My list of must-have vim scripts

by Sander Marechal

I love (g)vim! I've been using a lot of different text and code editors over the years. When I started with Linux my first editor was Anjuta. After that I've tried BlueFish, Screem, SciTe, (X)Emacs, Gedit and many more until I stuck with Kate. But in the end, every Linux programmer eventually drops whatever editor or IDE that he or she uses and switch to either Vim or Emacs. I switched to Vim.

Vim is great all by itself, but there are a ton of scripts that you can use to expand vim make your life easier. Here are the vim scripts and settings that I use every day.


This handy little vim script allows you to unload, delete and wipe buffers but keep their windows open. My main use for this is so that I can close the last buffer without vim destroying the last window and exiting.


I spend a lot of time programming PHP on other remote servers. Netrw, written bu Charles Campbell, allows me to transparently read and write over ftp, ssh, webdav and other protocols. On top of that it provides a great file explorer. This is script that I use most often in vim. I have set the g:netrw_liststyle variable to give me a tree view by default.


If you ever write your own vim scripts then you will love Decho. It’s a debugger for your vim scripts that puts debug information in a separate tab. You can also use it to implement function tracking in your scripts.


When I am designing a new website I always use Lorem Ipsum as placeholder text in my templates. This little script makes it a breeze to quickly insert paragraphs or Lorem Ipsum.

Gvim with the desert256 color scheme
Gvim with the desert256 color scheme

Gvim with the Wombat color scheme
Gvim with the Wombat color scheme


I store most of my code in my Subversion repository. With VCSCommand I can use Subversion from inside vim. No need to switch back-and-forth between vim and the terminal. It also integrates well with CVS, SVK and Git, if those are your cup of tea.


By default, vim remembers multiple buffers of text that you have deleted but it does not do the same for multiple pieces of text that you yanked. Of course, you can use named buffers but this script makes it all a tad easier. It remembers all the text that you yanked and deleted and allows you to retrieve them all. It also offers an explorer to all the stored text.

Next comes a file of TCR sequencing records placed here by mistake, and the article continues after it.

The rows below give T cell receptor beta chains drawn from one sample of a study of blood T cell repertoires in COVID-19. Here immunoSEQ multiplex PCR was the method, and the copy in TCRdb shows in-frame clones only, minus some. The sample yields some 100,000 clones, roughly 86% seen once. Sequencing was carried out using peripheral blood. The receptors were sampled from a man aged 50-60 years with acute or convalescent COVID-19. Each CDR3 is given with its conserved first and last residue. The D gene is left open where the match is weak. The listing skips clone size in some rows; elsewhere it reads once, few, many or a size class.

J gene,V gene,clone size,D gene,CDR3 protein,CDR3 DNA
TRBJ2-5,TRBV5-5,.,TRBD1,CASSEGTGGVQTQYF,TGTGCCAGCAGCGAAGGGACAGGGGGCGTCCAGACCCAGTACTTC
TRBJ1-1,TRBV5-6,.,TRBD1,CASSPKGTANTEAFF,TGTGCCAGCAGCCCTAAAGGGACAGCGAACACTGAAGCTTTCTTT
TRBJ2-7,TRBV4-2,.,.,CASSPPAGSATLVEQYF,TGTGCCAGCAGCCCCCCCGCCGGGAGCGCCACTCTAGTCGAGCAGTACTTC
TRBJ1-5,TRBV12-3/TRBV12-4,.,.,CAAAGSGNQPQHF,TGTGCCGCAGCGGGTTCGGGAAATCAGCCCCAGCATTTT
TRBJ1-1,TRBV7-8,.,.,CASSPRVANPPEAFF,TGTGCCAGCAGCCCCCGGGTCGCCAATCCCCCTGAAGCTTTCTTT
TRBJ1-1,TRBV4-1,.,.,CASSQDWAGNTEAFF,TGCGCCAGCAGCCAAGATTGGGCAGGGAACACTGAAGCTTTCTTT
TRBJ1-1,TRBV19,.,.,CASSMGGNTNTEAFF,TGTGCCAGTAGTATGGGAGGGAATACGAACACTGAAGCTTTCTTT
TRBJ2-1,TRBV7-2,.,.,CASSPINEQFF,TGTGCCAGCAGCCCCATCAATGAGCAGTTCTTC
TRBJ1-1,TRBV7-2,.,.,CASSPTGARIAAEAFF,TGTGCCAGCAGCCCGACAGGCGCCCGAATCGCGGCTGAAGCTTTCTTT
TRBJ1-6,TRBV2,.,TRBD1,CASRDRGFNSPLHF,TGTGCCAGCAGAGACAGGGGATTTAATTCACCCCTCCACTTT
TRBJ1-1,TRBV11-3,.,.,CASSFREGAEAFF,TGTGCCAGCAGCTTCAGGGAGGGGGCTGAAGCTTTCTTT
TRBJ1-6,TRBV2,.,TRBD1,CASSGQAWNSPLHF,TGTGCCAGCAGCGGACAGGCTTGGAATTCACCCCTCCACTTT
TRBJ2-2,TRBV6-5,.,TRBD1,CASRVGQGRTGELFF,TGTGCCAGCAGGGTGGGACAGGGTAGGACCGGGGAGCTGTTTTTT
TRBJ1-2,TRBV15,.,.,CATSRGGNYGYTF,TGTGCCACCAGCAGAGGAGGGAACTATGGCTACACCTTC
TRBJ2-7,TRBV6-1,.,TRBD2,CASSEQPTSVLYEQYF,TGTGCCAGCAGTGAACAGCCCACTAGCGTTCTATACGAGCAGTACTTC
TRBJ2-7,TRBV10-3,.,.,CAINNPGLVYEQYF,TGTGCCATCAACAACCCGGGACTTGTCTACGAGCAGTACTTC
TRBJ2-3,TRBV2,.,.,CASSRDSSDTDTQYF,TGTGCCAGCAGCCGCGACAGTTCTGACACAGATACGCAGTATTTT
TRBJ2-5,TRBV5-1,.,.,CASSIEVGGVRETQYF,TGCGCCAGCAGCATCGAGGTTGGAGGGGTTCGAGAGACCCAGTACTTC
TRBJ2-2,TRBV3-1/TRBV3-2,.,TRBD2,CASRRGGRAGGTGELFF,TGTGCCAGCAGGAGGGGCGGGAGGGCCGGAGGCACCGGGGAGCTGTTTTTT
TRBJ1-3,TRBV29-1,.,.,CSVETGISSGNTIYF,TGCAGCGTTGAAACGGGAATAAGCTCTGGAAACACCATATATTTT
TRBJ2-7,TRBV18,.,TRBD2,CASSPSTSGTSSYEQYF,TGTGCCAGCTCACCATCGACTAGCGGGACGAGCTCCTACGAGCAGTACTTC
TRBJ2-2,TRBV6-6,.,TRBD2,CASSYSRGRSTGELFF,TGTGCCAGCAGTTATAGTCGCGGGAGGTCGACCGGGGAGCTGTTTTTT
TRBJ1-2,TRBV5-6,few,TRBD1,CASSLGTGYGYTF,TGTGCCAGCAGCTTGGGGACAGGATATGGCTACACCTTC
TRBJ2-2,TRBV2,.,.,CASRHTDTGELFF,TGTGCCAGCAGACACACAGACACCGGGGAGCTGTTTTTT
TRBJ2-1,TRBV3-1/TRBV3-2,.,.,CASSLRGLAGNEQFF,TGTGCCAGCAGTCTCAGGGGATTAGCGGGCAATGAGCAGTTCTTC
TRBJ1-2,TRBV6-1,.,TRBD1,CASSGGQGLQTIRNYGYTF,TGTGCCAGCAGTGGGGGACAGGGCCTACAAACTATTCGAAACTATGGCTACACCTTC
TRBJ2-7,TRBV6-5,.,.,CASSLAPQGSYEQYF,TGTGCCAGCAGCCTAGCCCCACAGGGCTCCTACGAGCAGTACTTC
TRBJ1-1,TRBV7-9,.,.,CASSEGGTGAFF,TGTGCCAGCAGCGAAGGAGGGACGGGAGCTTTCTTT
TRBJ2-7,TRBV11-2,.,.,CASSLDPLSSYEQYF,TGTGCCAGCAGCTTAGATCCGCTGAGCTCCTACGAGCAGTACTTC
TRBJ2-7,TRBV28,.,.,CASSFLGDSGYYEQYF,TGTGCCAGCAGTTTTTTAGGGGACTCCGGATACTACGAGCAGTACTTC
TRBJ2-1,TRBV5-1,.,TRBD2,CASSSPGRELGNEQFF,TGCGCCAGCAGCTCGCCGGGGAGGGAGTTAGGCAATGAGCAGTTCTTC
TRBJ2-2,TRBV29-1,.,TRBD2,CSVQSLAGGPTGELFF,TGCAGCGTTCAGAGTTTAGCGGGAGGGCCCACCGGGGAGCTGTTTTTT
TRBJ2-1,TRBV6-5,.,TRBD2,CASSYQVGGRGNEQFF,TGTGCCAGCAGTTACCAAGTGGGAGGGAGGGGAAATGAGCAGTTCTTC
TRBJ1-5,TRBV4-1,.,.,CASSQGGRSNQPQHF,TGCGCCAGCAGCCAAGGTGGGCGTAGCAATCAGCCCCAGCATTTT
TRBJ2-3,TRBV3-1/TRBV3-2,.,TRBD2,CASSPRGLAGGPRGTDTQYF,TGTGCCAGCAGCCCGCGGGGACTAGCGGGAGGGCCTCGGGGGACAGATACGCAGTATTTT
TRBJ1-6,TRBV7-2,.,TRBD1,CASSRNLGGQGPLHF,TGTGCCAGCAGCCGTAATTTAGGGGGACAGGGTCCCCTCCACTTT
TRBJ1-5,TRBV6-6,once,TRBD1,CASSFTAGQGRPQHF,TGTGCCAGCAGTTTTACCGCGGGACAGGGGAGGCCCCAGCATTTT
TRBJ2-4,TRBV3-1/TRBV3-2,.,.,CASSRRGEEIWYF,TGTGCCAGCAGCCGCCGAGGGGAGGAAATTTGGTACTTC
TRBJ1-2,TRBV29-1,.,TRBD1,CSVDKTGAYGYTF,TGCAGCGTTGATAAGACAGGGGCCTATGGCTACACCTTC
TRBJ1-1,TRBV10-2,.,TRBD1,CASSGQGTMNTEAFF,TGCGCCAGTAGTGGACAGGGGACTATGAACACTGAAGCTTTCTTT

This script can parse your PHP code and automatically generate PhpDocumentor docblocks for your functions and classes. This makes it very easy to write documented code from the beginning.


This is the color scheme that I use when I run vim in a terminal. It's very friendly on the eyes and it's almost as nice as the wombat color scheme that I use in the GUI. Almost. Click on the top right thumbnail for a screenshot of gvim using desert256.


The best looking color scheme I have ever used in any editor bar none. This is what I use when I run gvim. Click on the bottom right thumbnail for a screenshot of gvim using Wombat.


Taglist uses exuberant ctags to parse your source code and give you a nice, structured source code browser. It works great, but unfortunately it does not allow sorting by scope (yet). Only sorting by source order and alphabet with functions, methods, classes and attributes grouped together. I have mapped my F8 key to open a window with the taglist browser.

Other options

Finally there are a few other options I set in my .vimrc file. I improve the Python highlighting by enabling python_highlight_numbers, python_highlight_builtins and python_highlight_exceptions. I do the same for PHP by disabling the highlighting of SQL keywords in strings (I find it annoying) and enabling PHP_vintage_case_default_indent because I prefer the extra indent on switch() statements.

All-in-all, that’s my vim set-up. What’s yours?

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#1 quelcom

Nice configuration. Which font are you using in there? Thanks!

#2 Sander Marechal (

That's "Bitstream Vera Sans Mono" at 10pt. It's included in nearly all Linux distributions. "Deja Vu Sans Mono" is pretty much identical (Deja Vu is a fork of Bitstream Vera that includes more unicode characters).

#3 quelcom

Thanks for sharing! ;)

#4 Anonymous Coward

in .vimrc add:
set abbr lorumipsum Lorem ipsum dolor sit amet, consectetur adipisicing elit, sed do eiusmod tempor incididunt ut labore et dolore magna aliqua. Ut enim ad minim veniam, quis nostrud exercitation ullamco laboris nisi ut aliquip ex ea commodo consequat. Duis aute irure dolor in reprehenderit in voluptate velit esse cillum dolore eu fugiat nulla pariatur. Excepteur sint occaecat cupidatat non proident, sunt in culpa qui officia deserunt mollit anim id est laborum.

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